Black hole in the Milky Way more massive than at first thought
New insights into Cygnus X1: a black hole and its companion star
An international team of renowned astrophysicists including researchers from FAU has gained new insights into Cygnus X1. The black hole and its companion star are further away from Earth and considerably more massive than previously thought. The project has also delivered new answers to the question of how black holes are formed. The findings have been published in the leading journal ‘Science’.
The first indication of something unusual was detected in 1964: two Geiger counters on board a suborbital rocket launched from New Mexico registered a strong x-ray source in our Milky Way. Eight years later, the US astronomer Tom Bolton discovered that this x-ray source was circling the star HDE 226868, a blue giant. Bolton concluded that Cygnus X-1, the name given to the invisible source, must be a black hole. Later observations proved that this assumption was in fact correct. ‘Cygnus X-1 is the first black hole ever discovered in our Milky Way,’ explains Prof. Dr. Jörn Wilms, astrophysicist at the FAU University Observatory.
Until now, researchers have only been able to give a rough estimate of the distance between the system and Earth, as well as the mass of the black hole and its companion star. Wilms wanted to get a more accurate picture, and initiated an ambitious project involving an international team of renowned astronomers. The researchers used the Very Long Baseline Array, a cluster of ten radio telescopes spread across the United States of America, to obtain precise paraxial measurements. ‘We based our measurements on the principle that you can determine how far away an object is by observing it from two different vantage points,’ explains Jörn Wilms. ‘The different vantage points in our case come from the movement of the Earth around the Sun.’
Bright stars lose less mass than expected
Project leader James Miller-Jones from the International Centre for Radio Astronomy Research (ICRAR) and his team of researchers observed the Cygnus system over a period of six days, recording more than 2,000 measurements. The result: Cygnus X-1 is considerably further away from Earth than first thought – closer to 7,200 light years rather than the original estimate of 6,100 light years. ‘Taking this calibration into account, we realised that Cygnus must also be considerably larger than we thought,’ Jörn Wilm explains. ‘We have calculated that the black hole must be more than 20 times more massive than the Sun,’ he continues. ‘That is 50 percent more than earlier estimates.’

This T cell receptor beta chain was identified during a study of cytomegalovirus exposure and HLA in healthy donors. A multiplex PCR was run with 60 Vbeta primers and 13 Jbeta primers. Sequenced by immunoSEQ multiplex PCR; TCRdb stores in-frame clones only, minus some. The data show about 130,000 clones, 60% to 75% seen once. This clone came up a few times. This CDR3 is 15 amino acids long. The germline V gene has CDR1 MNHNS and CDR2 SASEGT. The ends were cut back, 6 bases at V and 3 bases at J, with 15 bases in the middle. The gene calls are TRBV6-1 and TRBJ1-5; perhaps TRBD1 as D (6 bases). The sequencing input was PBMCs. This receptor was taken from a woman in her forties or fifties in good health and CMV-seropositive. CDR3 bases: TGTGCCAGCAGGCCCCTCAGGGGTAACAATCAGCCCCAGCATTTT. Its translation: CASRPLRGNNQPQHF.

These findings also cast a new light on how black holes are formed. Until now, researchers have assumed that bright stars lose a lot of mass to their surroundings in the run up to the supernova explosion. According to Wilms, ‘stellar winds blow material away from the surface. However, for a black hole to become as massive as Cygnus X-1, this loss of mass must have been considerably smaller than we had at first thought.’
Based on their current measurements, the researchers presume that the black hole in the Cygnus X-1 system began life as a star approximately 60 times as large as the Sun which imploded tens of thousands of years ago. In spite of its gigantic size, it circles its companion star HDE 226868 in just five and a half days, whereby its orbit is only one fifth of the distance between the Earth and the Sun. Cygnus X-1 rotates at incredible speeds, very close to the speed of light, and therefore faster than any other black hole discovered to date. The extremely strong x-ray radiation is caused by the fact that the companion star loses some of its mass to the black hole, forming a disc of gas, which heats up to several million degrees through friction.
New radio telescope to cast light on further mysteries
According to Jörn Wilms, black holes are still among the best-kept secrets of the Universe. ‘Thanks to our project, we have been able to shed light on one further part of the mystery.’ Next year, work will start on the construction of the Square Kilometre Array (SKA) in Australia and South Africa, which will be even more sensitive than the largest radio telescope in the world today and will be able to provide an even more detailed picture of the universe. Astronomers hope that this will deliver new impulses for understanding exotic and extreme cosmic objects which have remained hidden to us until now.
Professor Jörn Wilms
Dr. Karl Remeis Observatory Bamberg, Astronomical Institute of FAU
Phone: +49 951 95222 13